That’s it, you’re doing it! You’re going to do a lap of Australia. Maybe you will sell the house, maybe just rent it out. Maybe you’re in a rental and the lease is up. Either way, you’ve decided to do a lap of Australia and now it’s time to plan.
You’ve got big goals and now it’s time to set out how to achieve them.
There are a number of different things to take into account when planning a lap of Australia. It could seem a little overwhelming at first, but things start to make sense when you begin to look at them in order.
Yep, that’s our itinerary for our big lap of Australia – on a cake! We’re planners, but working with a cake was new! For our going away party a friend made up a cake with our itinerary graphic on it.
Duration of a lap of Australia
How long do you have available to do the lap? Is it months, a year, or maybe more? Australia is a massive country, you can literally spend years driving around it and not see everything! Decide how long you have available first, and then use that as a guide for breaking up the lap.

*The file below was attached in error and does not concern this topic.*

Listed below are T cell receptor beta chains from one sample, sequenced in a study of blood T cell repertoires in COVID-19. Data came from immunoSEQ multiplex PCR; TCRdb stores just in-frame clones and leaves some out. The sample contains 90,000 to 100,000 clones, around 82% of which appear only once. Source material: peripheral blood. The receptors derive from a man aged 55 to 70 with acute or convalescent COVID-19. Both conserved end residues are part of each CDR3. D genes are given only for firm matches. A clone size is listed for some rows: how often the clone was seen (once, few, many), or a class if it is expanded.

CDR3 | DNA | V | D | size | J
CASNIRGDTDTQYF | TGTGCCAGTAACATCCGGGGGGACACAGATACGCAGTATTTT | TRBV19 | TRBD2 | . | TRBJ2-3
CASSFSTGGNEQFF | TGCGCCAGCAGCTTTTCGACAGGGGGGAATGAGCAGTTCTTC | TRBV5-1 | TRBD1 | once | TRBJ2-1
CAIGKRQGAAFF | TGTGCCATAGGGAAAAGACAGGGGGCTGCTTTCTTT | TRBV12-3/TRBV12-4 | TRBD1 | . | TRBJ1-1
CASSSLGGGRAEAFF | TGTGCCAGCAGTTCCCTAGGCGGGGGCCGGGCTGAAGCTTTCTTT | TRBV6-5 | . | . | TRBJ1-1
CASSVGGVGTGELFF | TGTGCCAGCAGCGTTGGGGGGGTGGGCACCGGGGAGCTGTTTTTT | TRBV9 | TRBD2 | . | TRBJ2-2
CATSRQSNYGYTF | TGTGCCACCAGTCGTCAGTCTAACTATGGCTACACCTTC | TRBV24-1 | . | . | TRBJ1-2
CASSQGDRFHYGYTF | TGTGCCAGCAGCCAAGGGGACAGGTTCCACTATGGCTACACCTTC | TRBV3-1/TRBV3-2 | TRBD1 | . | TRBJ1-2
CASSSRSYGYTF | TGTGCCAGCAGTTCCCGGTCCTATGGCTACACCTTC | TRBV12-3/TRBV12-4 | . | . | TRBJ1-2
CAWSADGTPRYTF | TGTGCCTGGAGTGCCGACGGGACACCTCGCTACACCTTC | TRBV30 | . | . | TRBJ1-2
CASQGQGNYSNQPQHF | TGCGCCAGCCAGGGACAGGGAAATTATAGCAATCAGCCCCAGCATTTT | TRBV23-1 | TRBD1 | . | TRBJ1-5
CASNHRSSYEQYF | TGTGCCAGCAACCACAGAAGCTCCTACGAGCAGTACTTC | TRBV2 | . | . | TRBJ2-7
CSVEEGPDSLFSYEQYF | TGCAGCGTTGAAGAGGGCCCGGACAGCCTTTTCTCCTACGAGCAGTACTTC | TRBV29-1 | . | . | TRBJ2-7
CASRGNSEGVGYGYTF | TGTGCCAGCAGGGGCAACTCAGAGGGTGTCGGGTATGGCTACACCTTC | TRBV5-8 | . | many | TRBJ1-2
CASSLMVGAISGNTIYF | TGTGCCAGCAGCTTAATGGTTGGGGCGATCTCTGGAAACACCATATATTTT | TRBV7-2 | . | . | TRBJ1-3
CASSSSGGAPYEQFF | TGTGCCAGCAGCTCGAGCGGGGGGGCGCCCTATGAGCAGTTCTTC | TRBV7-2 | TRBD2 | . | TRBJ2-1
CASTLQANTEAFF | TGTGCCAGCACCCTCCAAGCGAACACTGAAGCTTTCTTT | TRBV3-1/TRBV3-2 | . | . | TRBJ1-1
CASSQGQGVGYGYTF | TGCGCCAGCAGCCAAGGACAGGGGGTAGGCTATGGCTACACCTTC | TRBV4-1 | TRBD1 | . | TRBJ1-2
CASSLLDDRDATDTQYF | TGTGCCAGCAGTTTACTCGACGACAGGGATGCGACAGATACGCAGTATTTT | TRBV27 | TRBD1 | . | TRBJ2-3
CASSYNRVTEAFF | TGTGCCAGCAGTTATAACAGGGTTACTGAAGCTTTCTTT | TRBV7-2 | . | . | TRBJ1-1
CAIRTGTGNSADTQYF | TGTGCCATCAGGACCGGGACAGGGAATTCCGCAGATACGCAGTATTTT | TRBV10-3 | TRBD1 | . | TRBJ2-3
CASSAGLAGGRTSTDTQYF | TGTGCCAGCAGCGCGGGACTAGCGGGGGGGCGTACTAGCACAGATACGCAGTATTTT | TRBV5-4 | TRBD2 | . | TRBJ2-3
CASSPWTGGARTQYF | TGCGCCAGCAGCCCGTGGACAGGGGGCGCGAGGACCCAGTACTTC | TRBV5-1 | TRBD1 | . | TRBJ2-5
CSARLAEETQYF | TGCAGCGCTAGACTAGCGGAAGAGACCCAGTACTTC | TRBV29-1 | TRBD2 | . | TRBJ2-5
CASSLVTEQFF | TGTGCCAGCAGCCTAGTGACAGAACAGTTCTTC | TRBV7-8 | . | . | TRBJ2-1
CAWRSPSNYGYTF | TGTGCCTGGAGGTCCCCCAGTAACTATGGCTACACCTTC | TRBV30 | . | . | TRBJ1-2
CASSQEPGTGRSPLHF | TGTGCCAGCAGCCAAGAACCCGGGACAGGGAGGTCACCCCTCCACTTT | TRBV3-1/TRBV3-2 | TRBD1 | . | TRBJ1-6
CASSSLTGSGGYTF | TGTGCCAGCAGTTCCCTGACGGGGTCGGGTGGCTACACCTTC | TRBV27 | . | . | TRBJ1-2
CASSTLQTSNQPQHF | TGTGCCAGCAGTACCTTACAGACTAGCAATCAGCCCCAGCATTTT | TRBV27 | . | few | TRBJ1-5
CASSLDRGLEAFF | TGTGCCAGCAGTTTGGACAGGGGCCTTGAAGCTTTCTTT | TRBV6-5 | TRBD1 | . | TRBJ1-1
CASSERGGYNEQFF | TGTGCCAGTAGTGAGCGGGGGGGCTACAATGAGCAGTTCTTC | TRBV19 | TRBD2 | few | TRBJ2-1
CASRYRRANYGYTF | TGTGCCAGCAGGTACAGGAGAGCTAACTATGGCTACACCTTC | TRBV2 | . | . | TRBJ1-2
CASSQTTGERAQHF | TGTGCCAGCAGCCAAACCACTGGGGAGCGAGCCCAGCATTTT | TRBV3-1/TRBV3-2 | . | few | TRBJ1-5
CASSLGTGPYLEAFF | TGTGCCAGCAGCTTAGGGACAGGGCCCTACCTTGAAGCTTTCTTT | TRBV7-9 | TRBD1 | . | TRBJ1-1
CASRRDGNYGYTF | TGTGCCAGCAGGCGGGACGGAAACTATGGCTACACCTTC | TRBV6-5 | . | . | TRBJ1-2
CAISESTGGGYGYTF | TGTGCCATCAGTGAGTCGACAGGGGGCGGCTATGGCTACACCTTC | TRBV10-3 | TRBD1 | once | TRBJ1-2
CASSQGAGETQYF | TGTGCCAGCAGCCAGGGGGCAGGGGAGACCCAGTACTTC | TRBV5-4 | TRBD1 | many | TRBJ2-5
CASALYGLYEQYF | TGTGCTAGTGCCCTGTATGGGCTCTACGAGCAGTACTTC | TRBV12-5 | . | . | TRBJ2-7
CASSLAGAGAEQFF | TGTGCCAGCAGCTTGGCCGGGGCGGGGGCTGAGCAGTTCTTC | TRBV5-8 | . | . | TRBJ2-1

After sitting around to chat about it as a family, we decided on 12 months for our lap of Australia as that worked for us. It meant being back for the following school year.
Some travel indefinitely, some take 6 months or less. Decide on this first, with all involved.
Budgeting for a lap of Australia
What is the amount you can afford to travel around Australia? Some do it for less than $1000 per week, we see more around $1500 per week for us, others end up spending a lot more. The number of meals you eat out, how many attractions or experiences you do, how far you travel and the type of accommodation you stay at will all be impacted by your budget.